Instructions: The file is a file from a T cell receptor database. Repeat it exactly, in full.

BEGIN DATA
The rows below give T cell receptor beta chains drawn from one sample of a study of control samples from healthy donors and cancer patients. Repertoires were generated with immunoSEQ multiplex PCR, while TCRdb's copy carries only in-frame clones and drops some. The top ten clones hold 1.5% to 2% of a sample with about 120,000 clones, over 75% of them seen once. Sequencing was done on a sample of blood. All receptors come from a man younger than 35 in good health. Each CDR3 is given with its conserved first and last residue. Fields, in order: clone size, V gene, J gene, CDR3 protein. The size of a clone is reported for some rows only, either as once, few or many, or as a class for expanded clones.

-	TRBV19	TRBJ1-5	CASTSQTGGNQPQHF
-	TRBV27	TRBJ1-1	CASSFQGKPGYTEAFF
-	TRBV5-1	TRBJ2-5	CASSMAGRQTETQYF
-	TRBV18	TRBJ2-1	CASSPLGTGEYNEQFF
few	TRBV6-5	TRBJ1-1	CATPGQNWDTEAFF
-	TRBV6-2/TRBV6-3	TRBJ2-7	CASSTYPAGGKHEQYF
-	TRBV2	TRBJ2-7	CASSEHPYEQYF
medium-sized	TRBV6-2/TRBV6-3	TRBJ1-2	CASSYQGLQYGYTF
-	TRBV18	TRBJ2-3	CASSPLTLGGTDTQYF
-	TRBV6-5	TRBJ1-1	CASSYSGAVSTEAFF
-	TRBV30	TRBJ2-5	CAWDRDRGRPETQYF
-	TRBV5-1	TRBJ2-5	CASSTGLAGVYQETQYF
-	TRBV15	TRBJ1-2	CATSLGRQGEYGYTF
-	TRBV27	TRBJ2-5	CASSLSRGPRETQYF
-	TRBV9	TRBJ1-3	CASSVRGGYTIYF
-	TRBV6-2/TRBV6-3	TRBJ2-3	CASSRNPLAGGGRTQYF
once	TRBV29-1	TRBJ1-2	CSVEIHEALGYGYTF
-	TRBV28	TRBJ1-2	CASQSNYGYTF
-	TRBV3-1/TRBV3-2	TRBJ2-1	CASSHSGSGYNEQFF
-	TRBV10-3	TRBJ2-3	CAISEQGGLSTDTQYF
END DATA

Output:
The rows below give T cell receptor beta chains drawn from one sample of a study of control samples from healthy donors and cancer patients. Repertoires were generated with immunoSEQ multiplex PCR, while TCRdb's copy carries only in-frame clones and drops some. The top ten clones hold 1.5% to 2% of a sample with about 120,000 clones, over 75% of them seen once. Sequencing was done on a sample of blood. All receptors come from a man younger than 35 in good health. Each CDR3 is given with its conserved first and last residue. Fields, in order: clone size, V gene, J gene, CDR3 protein. The size of a clone is reported for some rows only, either as once, few or many, or as a class for expanded clones.

-	TRBV19	TRBJ1-5	CASTSQTGGNQPQHF
-	TRBV27	TRBJ1-1	CASSFQGKPGYTEAFF
-	TRBV5-1	TRBJ2-5	CASSMAGRQTETQYF
-	TRBV18	TRBJ2-1	CASSPLGTGEYNEQFF
few	TRBV6-5	TRBJ1-1	CATPGQNWDTEAFF
-	TRBV6-2/TRBV6-3	TRBJ2-7	CASSTYPAGGKHEQYF
-	TRBV2	TRBJ2-7	CASSEHPYEQYF
medium-sized	TRBV6-2/TRBV6-3	TRBJ1-2	CASSYQGLQYGYTF
-	TRBV18	TRBJ2-3	CASSPLTLGGTDTQYF
-	TRBV6-5	TRBJ1-1	CASSYSGAVSTEAFF
-	TRBV30	TRBJ2-5	CAWDRDRGRPETQYF
-	TRBV5-1	TRBJ2-5	CASSTGLAGVYQETQYF
-	TRBV15	TRBJ1-2	CATSLGRQGEYGYTF
-	TRBV27	TRBJ2-5	CASSLSRGPRETQYF
-	TRBV9	TRBJ1-3	CASSVRGGYTIYF
-	TRBV6-2/TRBV6-3	TRBJ2-3	CASSRNPLAGGGRTQYF
once	TRBV29-1	TRBJ1-2	CSVEIHEALGYGYTF
-	TRBV28	TRBJ1-2	CASQSNYGYTF
-	TRBV3-1/TRBV3-2	TRBJ2-1	CASSHSGSGYNEQFF
-	TRBV10-3	TRBJ2-3	CAISEQGGLSTDTQYF